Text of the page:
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Emerging Technologies 14583Emerging Technologies

March 15, 2002

2 Min Read
Emerging Technologies

Originally Published MPMN March 2002


Emerging Technologies

A survey of new products and processes that will affect medical device design

Light-emitting polymers have glowing future


Constructed of light-emitting polymers, this 2.8-in. full-color display was jointly developed by Cambridge Display Technology and Seiko Epson Corp.

Special plastics that emit light when subjected to electrical current will provide the basis for developing thin, inexpensive color displays in the near future, predict researchers at Cambridge Display Technology (Cambridge, UK; www.cdtltd.co.uk). Discovered in 1989 by the company founder, light-emitting polymers (LEPs) could revolutionize sonography and other video display equipment by offering a durable technology that can be powered by two AA batteries. "With low power requirements and a thin-film design, these materials hold great promise for the medical device industry," says vice president of business development Stewart Hough.

LEP displays are constructed by applying a layer of the conjugated polymer material onto a glass or plastic substrate that has been coated with a transparent electrode. After the metal electrode has been sputtered or evaporated onto the top of the LEP, the application of electricity causes the polymer to emit light. Capable of providing the full RGB color spectrum, these displays have typical activation currents of 2–5 V and can be manufactured in a variety of sizes. "We've constructed units that measure 15 in. diagonally in the lab, but there are no theoretical size limitations with this technology," says Hough. "In the long term, I expect that production of 1 x 1-m displays will not be uncommon."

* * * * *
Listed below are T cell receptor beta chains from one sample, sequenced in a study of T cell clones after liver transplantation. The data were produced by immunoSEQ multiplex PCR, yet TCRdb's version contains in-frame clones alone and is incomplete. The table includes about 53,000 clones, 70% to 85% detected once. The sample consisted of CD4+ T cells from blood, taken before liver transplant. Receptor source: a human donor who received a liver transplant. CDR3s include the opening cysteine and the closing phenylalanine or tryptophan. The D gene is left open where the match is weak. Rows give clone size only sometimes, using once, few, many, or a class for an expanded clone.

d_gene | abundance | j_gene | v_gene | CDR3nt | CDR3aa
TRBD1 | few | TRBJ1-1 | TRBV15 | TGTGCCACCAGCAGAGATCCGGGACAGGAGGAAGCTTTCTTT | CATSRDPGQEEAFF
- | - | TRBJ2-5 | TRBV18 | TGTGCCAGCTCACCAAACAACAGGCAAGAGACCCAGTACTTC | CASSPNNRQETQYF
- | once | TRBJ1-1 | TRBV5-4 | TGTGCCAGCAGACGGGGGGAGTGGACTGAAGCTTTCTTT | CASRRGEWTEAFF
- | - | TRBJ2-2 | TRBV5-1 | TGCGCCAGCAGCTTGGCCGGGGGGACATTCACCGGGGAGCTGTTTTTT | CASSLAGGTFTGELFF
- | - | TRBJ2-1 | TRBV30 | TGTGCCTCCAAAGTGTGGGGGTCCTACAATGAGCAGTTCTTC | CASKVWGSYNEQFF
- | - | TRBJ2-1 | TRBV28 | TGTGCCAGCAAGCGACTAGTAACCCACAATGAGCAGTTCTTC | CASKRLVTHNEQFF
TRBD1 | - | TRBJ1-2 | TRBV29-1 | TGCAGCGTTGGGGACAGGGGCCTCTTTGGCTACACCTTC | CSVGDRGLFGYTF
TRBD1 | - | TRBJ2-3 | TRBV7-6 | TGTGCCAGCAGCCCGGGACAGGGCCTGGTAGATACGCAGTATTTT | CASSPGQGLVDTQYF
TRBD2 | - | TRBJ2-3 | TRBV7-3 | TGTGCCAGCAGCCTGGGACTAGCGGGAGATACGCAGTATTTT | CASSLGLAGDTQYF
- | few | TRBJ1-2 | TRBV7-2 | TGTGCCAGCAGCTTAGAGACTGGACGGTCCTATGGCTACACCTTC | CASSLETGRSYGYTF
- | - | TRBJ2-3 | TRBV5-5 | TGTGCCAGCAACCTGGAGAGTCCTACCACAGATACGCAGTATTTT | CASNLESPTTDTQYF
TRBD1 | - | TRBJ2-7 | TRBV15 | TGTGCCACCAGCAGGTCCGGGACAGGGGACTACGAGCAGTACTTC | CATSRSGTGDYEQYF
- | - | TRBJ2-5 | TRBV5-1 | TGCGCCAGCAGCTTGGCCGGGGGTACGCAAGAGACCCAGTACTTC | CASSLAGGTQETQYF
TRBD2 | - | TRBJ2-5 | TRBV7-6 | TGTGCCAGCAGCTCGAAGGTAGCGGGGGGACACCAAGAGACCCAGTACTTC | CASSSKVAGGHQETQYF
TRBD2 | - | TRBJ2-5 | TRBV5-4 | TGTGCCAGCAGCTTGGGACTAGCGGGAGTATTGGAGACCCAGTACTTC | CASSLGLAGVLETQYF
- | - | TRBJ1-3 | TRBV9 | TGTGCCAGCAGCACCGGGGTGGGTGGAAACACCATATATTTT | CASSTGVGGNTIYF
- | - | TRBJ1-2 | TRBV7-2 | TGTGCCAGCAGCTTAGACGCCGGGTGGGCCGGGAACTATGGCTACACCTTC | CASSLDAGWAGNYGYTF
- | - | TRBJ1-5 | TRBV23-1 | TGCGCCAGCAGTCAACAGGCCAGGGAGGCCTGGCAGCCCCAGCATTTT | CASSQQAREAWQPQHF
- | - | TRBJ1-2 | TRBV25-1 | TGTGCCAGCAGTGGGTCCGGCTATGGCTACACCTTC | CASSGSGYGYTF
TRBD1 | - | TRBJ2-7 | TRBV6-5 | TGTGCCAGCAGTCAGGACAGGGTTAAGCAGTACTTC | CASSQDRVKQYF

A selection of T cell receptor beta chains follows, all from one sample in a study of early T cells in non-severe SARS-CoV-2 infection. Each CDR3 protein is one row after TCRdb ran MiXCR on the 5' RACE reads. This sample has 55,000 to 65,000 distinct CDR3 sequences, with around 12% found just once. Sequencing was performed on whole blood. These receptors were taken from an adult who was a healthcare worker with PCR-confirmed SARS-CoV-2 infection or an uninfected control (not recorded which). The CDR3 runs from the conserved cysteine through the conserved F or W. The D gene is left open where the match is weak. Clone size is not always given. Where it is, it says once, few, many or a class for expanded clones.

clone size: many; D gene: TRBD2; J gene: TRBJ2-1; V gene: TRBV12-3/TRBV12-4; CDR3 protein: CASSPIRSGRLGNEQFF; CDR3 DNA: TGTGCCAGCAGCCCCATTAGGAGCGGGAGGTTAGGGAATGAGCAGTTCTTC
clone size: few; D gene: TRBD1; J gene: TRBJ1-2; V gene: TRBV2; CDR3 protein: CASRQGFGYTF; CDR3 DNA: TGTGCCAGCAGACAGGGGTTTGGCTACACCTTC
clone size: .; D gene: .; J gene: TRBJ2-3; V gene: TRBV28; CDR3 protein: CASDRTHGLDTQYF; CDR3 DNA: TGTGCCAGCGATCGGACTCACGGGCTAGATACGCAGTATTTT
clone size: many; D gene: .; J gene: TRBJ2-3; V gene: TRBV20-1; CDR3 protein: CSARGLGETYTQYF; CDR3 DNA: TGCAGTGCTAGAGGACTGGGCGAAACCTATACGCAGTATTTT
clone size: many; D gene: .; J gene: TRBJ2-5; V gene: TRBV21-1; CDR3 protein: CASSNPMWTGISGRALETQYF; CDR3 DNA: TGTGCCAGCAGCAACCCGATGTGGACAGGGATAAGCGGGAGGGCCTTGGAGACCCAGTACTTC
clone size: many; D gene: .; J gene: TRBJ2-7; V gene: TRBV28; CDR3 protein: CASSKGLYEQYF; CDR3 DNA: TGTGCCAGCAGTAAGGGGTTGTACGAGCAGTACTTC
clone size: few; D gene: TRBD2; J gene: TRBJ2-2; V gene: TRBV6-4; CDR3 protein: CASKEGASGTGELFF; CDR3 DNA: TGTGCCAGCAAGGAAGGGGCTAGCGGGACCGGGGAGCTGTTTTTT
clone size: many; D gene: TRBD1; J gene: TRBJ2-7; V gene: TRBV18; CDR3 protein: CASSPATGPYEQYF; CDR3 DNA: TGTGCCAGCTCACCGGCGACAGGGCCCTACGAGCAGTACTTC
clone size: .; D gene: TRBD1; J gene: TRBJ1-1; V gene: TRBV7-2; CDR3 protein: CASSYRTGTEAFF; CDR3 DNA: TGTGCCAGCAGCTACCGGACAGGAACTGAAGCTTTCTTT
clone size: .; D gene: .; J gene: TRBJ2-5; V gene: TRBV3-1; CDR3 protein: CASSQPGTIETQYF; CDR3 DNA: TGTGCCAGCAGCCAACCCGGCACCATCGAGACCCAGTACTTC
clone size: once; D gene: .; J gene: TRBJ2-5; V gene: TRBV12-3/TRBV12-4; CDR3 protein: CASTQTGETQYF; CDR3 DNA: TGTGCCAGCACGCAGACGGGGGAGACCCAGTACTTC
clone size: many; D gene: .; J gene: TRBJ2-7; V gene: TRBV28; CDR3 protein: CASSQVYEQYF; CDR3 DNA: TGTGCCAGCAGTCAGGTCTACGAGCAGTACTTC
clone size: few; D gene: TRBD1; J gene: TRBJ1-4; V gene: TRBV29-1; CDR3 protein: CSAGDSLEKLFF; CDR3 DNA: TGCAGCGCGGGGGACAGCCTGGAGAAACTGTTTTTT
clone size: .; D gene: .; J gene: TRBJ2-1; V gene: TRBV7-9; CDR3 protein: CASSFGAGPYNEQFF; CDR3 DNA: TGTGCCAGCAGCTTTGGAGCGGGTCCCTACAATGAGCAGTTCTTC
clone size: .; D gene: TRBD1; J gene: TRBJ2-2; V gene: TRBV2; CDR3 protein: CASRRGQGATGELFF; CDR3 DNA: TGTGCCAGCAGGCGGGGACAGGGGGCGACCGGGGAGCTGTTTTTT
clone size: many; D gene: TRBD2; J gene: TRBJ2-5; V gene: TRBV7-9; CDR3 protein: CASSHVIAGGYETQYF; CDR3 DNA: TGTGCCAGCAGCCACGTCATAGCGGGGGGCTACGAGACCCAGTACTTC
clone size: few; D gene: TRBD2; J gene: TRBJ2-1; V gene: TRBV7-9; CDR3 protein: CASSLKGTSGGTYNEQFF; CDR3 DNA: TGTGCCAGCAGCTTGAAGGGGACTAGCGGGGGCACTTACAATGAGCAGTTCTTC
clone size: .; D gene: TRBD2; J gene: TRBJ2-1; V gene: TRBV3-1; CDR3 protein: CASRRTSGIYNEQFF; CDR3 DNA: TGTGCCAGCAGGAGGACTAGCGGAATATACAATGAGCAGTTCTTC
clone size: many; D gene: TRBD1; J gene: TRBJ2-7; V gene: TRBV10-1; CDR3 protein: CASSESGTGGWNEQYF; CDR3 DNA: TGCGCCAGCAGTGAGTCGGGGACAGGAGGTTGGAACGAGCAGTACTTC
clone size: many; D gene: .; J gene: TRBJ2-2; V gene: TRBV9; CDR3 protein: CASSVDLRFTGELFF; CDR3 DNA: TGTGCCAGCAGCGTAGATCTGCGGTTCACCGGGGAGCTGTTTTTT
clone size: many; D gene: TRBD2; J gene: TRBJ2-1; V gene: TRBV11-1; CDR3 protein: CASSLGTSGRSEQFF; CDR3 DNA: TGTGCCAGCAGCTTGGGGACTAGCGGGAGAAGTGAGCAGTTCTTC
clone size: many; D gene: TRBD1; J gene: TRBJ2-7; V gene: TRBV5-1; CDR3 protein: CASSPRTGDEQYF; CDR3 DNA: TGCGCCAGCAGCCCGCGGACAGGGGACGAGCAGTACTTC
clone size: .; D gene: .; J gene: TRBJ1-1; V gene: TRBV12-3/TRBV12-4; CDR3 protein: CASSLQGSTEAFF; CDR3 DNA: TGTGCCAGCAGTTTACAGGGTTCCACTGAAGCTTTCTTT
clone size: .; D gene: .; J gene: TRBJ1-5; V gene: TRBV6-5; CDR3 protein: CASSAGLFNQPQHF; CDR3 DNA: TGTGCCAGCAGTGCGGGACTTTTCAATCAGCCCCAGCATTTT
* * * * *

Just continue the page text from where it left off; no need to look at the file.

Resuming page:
As LEP displays can be fabricated on a single sheet of glass or plastic, they offer manufacturers reduced production costs when compared with some liquid-crystal, field-emission, or plasma units. Submicrosecond response times that are unaffected by temperature and wide viewing angles are also cited as benefits. "Because the LEP film used is so thin, light is emitted very near the surface of the display, resulting in an image that can be viewed from almost any angle without color shifting," explains Hough. These features should prove attractive to manufacturers, and Hough expects to see commercialization of LEP products by the second quarter of 2002.

Company develops viable method for fabrication of LCP flexible circuits
Antimicrobial systems multiply
Guidewire material eliminates superelastic plateau
Resorbable implants advance craniofacial surgery
Electroactive polymers flex their muscles
Biocompatible foam suitable for bone augmentation
Low-power microchip brings music to users' ears, rhythm to ailing hearts

Benjamin Lichtman, Norbert Sparrow, Katherine Sweeny, Zachary Turke, and Susan Wallace

Copyright ©2002 Medical Product Manufacturing News

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